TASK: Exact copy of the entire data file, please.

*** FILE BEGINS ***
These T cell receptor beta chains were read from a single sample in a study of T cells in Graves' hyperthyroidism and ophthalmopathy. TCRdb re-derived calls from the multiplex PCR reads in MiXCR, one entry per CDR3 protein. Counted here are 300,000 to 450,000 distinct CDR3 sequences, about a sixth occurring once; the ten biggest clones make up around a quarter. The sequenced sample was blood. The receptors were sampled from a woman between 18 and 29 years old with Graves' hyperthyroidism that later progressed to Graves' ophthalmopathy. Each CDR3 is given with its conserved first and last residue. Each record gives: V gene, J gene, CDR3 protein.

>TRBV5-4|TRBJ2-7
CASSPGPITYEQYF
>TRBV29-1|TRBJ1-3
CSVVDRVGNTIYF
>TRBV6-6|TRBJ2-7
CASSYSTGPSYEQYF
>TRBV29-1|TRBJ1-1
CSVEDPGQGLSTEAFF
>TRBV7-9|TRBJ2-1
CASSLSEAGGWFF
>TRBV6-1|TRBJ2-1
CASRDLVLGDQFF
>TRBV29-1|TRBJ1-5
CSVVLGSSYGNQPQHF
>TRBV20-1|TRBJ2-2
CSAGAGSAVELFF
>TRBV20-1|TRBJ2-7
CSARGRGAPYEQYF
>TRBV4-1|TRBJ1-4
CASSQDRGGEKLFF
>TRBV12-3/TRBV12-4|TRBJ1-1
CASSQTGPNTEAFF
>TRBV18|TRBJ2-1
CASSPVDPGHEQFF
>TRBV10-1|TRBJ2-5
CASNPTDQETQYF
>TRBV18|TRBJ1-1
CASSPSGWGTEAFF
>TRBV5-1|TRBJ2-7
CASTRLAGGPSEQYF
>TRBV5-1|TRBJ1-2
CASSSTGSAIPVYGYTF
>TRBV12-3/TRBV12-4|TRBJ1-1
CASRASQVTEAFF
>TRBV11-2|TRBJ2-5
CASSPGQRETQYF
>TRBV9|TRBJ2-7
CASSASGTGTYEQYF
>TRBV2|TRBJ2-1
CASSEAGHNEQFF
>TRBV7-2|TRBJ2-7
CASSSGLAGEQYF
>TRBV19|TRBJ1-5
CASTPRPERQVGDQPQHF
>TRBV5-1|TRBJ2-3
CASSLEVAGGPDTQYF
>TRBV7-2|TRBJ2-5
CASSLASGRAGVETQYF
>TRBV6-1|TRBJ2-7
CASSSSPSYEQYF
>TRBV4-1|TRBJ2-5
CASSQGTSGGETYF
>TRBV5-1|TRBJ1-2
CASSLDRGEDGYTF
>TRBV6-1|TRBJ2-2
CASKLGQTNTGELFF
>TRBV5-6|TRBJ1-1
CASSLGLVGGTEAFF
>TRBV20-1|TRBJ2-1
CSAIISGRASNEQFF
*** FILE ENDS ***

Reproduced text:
These T cell receptor beta chains were read from a single sample in a study of T cells in Graves' hyperthyroidism and ophthalmopathy. TCRdb re-derived calls from the multiplex PCR reads in MiXCR, one entry per CDR3 protein. Counted here are 300,000 to 450,000 distinct CDR3 sequences, about a sixth occurring once; the ten biggest clones make up around a quarter. The sequenced sample was blood. The receptors were sampled from a woman between 18 and 29 years old with Graves' hyperthyroidism that later progressed to Graves' ophthalmopathy. Each CDR3 is given with its conserved first and last residue. Each record gives: V gene, J gene, CDR3 protein.

>TRBV5-4|TRBJ2-7
CASSPGPITYEQYF
>TRBV29-1|TRBJ1-3
CSVVDRVGNTIYF
>TRBV6-6|TRBJ2-7
CASSYSTGPSYEQYF
>TRBV29-1|TRBJ1-1
CSVEDPGQGLSTEAFF
>TRBV7-9|TRBJ2-1
CASSLSEAGGWFF
>TRBV6-1|TRBJ2-1
CASRDLVLGDQFF
>TRBV29-1|TRBJ1-5
CSVVLGSSYGNQPQHF
>TRBV20-1|TRBJ2-2
CSAGAGSAVELFF
>TRBV20-1|TRBJ2-7
CSARGRGAPYEQYF
>TRBV4-1|TRBJ1-4
CASSQDRGGEKLFF
>TRBV12-3/TRBV12-4|TRBJ1-1
CASSQTGPNTEAFF
>TRBV18|TRBJ2-1
CASSPVDPGHEQFF
>TRBV10-1|TRBJ2-5
CASNPTDQETQYF
>TRBV18|TRBJ1-1
CASSPSGWGTEAFF
>TRBV5-1|TRBJ2-7
CASTRLAGGPSEQYF
>TRBV5-1|TRBJ1-2
CASSSTGSAIPVYGYTF
>TRBV12-3/TRBV12-4|TRBJ1-1
CASRASQVTEAFF
>TRBV11-2|TRBJ2-5
CASSPGQRETQYF
>TRBV9|TRBJ2-7
CASSASGTGTYEQYF
>TRBV2|TRBJ2-1
CASSEAGHNEQFF
>TRBV7-2|TRBJ2-7
CASSSGLAGEQYF
>TRBV19|TRBJ1-5
CASTPRPERQVGDQPQHF
>TRBV5-1|TRBJ2-3
CASSLEVAGGPDTQYF
>TRBV7-2|TRBJ2-5
CASSLASGRAGVETQYF
>TRBV6-1|TRBJ2-7
CASSSSPSYEQYF
>TRBV4-1|TRBJ2-5
CASSQGTSGGETYF
>TRBV5-1|TRBJ1-2
CASSLDRGEDGYTF
>TRBV6-1|TRBJ2-2
CASKLGQTNTGELFF
>TRBV5-6|TRBJ1-1
CASSLGLVGGTEAFF
>TRBV20-1|TRBJ2-1
CSAIISGRASNEQFF